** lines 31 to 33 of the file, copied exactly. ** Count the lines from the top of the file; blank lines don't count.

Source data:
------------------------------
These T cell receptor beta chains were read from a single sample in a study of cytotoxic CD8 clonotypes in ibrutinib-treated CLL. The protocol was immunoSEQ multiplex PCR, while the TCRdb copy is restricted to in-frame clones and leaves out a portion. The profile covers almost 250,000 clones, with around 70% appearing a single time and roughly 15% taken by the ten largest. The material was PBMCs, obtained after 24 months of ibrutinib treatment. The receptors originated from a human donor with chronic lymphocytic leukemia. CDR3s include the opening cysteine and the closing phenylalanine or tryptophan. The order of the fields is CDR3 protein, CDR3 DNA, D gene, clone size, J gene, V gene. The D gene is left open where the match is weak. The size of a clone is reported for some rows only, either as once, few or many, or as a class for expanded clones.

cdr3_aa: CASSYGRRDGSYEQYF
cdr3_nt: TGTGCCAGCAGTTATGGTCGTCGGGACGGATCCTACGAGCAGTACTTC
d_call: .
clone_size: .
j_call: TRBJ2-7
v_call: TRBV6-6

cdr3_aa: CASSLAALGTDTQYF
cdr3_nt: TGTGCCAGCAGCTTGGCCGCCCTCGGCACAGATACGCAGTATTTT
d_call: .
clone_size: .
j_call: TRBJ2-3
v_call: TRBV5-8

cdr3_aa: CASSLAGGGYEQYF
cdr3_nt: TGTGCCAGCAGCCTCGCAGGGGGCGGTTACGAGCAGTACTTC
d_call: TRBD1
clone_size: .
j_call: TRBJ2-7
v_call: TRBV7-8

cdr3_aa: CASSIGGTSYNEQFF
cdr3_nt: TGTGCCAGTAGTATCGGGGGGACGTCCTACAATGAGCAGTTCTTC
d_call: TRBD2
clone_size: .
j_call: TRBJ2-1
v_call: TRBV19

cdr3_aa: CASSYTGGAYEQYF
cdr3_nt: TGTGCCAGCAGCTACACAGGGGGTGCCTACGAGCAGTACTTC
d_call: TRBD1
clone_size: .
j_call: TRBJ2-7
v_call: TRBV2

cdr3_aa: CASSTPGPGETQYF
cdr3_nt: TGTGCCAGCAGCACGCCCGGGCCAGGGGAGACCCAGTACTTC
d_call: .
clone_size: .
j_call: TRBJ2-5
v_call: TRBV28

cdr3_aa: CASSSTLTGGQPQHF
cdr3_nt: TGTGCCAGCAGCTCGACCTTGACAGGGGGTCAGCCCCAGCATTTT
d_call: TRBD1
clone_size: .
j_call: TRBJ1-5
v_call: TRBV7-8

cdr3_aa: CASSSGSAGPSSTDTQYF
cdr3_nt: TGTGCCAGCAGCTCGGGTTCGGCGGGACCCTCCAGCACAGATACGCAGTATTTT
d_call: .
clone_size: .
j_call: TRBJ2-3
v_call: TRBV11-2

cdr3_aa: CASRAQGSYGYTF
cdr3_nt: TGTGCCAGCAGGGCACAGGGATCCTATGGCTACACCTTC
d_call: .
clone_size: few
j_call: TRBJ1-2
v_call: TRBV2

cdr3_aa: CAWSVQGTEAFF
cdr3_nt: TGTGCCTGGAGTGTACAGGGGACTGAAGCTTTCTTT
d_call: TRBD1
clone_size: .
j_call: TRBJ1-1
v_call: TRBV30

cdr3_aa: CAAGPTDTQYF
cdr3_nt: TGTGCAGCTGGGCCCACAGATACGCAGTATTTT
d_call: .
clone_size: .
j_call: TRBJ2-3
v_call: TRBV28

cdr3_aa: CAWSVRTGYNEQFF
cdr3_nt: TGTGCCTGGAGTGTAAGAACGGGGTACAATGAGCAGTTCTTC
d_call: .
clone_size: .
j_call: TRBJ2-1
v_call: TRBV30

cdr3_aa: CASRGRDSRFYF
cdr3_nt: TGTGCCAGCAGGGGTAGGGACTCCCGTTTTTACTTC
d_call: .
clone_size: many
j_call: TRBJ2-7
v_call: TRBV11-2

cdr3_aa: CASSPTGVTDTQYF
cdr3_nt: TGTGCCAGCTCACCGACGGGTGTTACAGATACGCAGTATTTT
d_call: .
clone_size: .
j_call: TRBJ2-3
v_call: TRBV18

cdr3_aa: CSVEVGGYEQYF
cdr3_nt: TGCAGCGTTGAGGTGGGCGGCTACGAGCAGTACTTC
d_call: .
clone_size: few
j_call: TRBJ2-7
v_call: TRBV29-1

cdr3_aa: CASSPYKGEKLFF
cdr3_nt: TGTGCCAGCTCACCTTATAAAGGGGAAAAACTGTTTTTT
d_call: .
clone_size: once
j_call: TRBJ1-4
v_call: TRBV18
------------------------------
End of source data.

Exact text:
v_call: TRBV2

cdr3_aa: CASSTPGPGETQYF
cdr3_nt: TGTGCCAGCAGCACGCCCGGGCCAGGGGAGACCCAGTACTTC